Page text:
Egremont — For those with the time and sufficient fixation, it would seem that almost any item can be recycled, once you figure out how.
Thanks to an Egremont resident who asked if prescription pill bottles are recyclable (for the most part they are not), I did some research and learned about Matthew 25: Ministries, an organization that collects donated empty pill bottles and sends them, along with medical supplies, to impoverished communities throughout the world that can use them. Many people in these areas receive medications in paper envelopes, which can be damaged by moisture or getting crushed, which renders the medication useless.
On its website, Matthew 25: Ministries offers this mission statement: “Caring for a Needy World With Things We Throw Away.”
To divert at least some pill bottles to this cause, I recently set up a collection box at Town Hall. Several residents have already begun saving their empty pill bottles, preparing them according to the guidelines below and dropping them off. To date, Egremonters have donated 233 pill bottles, enough to fill the first large box, which the Egremont town office recently sent to Matthew 25: Ministries.
It’s extremely gratifying to see my neighbors embracing this program. Donating empty pill bottles is a small act that can have a big impact on those in need. At the same time, we are keeping these bottles out of the landfill. It’s a win-win situation!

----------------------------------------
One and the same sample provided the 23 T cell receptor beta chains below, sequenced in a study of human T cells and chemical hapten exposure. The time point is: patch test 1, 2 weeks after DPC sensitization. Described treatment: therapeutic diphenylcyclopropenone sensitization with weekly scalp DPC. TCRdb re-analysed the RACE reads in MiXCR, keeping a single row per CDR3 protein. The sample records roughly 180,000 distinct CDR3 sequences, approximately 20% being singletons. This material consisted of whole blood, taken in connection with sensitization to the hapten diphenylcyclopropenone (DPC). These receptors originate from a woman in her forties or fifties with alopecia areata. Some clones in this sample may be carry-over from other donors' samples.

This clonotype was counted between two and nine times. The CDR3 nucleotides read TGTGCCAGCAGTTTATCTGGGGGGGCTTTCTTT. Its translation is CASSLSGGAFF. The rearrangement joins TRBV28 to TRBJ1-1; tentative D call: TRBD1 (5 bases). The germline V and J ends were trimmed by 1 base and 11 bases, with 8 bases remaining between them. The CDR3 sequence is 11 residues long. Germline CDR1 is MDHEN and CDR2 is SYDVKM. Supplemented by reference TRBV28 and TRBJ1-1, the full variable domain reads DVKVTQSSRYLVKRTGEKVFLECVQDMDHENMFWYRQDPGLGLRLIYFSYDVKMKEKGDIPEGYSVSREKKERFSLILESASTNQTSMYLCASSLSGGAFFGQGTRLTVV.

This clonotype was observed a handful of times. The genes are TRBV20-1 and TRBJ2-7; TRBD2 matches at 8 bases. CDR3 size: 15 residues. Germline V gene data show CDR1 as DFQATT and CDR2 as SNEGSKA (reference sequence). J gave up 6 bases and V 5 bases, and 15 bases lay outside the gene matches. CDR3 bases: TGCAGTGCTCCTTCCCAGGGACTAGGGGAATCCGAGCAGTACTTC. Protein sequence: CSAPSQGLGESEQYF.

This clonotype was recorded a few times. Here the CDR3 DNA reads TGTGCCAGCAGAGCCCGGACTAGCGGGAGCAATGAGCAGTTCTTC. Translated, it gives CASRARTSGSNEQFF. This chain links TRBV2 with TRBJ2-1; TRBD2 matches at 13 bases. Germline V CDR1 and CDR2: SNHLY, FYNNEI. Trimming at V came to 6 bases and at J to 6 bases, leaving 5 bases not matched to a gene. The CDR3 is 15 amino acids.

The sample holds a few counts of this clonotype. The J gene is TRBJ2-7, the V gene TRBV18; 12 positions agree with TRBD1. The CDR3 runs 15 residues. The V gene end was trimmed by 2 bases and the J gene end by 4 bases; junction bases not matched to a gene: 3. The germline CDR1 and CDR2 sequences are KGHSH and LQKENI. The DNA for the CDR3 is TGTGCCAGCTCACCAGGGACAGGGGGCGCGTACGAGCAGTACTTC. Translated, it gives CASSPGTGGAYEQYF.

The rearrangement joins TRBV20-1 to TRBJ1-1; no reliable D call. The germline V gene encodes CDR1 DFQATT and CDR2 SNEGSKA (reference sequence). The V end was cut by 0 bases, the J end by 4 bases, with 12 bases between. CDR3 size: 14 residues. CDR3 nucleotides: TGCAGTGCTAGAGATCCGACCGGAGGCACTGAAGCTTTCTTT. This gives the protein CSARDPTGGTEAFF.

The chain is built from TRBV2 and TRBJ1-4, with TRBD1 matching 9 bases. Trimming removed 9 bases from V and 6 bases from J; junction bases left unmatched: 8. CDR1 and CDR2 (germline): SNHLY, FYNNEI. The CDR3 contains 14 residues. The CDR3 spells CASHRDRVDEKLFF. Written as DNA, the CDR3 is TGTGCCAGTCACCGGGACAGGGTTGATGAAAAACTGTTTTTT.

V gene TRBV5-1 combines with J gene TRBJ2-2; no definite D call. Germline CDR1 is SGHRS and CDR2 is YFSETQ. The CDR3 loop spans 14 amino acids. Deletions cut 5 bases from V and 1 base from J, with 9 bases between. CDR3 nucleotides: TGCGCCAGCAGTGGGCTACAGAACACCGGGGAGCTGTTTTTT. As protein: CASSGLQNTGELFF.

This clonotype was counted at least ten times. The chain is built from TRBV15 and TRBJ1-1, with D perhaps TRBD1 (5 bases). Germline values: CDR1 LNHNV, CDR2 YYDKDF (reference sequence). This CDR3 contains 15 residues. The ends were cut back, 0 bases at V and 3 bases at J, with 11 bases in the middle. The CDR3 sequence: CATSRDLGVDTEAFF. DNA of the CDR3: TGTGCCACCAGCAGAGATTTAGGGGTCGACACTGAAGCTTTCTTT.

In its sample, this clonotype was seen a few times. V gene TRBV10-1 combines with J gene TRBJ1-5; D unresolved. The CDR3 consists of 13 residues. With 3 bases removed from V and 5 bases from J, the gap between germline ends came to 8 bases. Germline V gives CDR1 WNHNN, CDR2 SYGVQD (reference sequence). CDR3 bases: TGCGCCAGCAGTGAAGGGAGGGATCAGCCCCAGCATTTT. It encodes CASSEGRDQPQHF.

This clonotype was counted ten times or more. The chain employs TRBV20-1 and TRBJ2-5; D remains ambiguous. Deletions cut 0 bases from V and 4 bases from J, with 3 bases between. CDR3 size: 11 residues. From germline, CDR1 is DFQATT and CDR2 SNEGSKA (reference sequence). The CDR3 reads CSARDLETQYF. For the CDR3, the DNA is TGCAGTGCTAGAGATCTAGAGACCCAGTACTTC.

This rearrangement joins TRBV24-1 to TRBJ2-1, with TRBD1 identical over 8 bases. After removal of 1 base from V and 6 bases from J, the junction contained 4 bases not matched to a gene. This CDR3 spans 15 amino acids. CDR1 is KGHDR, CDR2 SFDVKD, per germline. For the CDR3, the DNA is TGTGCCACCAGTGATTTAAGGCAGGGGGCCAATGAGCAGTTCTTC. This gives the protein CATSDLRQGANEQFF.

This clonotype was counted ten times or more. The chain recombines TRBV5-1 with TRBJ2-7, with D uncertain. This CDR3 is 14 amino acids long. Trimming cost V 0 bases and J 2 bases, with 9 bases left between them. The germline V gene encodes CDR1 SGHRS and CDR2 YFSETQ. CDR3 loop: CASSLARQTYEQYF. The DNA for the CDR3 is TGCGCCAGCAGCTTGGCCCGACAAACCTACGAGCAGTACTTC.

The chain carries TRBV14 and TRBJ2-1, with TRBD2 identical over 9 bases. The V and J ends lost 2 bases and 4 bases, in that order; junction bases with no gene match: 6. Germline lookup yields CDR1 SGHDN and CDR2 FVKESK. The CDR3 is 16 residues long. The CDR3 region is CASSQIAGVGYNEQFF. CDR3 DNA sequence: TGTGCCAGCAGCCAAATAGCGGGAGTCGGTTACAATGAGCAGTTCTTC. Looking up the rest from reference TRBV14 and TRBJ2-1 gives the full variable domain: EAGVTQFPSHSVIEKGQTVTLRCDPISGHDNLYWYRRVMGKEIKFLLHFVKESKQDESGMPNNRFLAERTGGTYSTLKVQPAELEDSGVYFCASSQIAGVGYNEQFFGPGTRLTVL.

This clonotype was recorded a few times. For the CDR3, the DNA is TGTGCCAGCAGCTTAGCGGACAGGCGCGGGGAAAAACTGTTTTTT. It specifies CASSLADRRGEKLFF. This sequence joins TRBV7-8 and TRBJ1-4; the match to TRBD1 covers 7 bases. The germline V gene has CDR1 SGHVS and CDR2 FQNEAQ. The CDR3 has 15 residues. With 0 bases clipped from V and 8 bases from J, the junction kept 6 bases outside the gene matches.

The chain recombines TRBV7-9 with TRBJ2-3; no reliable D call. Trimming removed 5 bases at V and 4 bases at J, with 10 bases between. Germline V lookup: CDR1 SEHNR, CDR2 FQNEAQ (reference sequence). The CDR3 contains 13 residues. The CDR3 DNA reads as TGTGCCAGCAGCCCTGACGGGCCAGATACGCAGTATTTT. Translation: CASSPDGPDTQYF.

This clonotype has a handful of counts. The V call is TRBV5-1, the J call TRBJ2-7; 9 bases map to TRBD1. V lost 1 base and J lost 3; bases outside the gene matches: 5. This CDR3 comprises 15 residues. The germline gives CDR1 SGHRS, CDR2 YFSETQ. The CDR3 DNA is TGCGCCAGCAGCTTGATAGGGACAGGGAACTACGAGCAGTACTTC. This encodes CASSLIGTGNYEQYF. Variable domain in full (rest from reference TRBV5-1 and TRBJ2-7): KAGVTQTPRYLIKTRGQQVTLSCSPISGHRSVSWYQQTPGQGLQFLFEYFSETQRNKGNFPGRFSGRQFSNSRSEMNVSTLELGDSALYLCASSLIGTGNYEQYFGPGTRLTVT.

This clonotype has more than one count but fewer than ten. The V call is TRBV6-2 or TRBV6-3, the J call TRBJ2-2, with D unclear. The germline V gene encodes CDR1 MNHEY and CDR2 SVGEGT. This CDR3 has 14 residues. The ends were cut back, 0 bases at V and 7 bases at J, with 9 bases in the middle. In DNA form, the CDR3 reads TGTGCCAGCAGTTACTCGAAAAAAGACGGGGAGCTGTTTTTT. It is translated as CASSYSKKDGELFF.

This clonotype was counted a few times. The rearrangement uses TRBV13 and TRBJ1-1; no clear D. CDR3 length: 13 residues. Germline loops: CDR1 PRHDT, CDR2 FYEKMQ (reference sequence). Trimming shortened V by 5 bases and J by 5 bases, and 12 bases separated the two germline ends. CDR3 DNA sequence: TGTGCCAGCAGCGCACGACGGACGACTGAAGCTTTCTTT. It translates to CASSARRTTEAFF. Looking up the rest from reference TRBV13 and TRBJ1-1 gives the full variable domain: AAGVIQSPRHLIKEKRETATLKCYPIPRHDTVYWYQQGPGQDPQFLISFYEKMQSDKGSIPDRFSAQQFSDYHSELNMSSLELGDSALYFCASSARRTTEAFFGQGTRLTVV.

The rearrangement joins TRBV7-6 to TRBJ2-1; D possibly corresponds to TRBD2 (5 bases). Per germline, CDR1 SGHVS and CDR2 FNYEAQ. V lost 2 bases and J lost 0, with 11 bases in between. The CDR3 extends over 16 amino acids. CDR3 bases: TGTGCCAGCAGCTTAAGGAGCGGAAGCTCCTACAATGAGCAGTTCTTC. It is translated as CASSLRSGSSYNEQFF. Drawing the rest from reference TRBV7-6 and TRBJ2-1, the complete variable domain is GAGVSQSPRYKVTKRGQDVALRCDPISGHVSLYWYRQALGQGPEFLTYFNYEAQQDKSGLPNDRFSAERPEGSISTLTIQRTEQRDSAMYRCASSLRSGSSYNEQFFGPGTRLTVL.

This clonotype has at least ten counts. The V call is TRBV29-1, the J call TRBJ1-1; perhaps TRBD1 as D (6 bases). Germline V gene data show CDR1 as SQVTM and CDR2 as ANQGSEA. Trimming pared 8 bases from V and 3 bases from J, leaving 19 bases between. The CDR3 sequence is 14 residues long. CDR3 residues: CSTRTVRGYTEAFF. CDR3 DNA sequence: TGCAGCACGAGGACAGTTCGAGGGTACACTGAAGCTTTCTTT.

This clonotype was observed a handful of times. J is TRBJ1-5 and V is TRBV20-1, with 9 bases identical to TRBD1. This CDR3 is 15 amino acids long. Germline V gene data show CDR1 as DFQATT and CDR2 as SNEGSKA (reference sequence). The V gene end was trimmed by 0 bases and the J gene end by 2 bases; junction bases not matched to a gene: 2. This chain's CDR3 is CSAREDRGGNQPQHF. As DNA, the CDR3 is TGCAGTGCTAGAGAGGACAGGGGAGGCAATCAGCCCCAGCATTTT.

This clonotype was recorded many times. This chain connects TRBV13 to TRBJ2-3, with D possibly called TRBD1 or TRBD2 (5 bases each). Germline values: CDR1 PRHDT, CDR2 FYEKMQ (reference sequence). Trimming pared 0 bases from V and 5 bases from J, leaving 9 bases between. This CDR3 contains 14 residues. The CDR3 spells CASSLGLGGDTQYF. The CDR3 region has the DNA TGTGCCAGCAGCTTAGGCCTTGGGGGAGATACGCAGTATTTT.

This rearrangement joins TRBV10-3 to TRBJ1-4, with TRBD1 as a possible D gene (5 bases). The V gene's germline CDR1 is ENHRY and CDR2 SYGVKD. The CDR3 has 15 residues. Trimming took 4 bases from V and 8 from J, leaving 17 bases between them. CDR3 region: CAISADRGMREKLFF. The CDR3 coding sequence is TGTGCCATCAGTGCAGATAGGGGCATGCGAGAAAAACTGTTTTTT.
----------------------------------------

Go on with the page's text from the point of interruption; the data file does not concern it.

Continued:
Matthew 25: Ministries accepts donations of empty plastic pill bottles for inclusion in shipments of medical supplies and for shredding and recycling. The program fulfills the dual needs of improving medical care in developing countries and caring for our environment.
Acceptable collection items include:
Prescription and over-the-counter pill bottles
Large and small pill bottles
Pill Bottles with and without child-resistant caps
If you wish to prepare bottles for medical supply shipment, please adhere to the following guidelines:
Bottles included in shipments of medical supplies must have an all-plastic lid.
Remove labels as best you can. (This can be challenging if a label adhesive is especially strong. If soaking in warm water doesn’t work, try rubbing with oil or a product specifically made to remove adhesive.)
Wash bottles in very hot water and dish soap.
Rinse and dry thoroughly.
Replace lids on clean, dried bottles.
Pill bottles that are not appropriate to include with shipments of medical supplies are recycled and may generate revenue that supports Matthew 25: Ministries’ programs.
The Egremont Green Committee can be reached at email@example.com.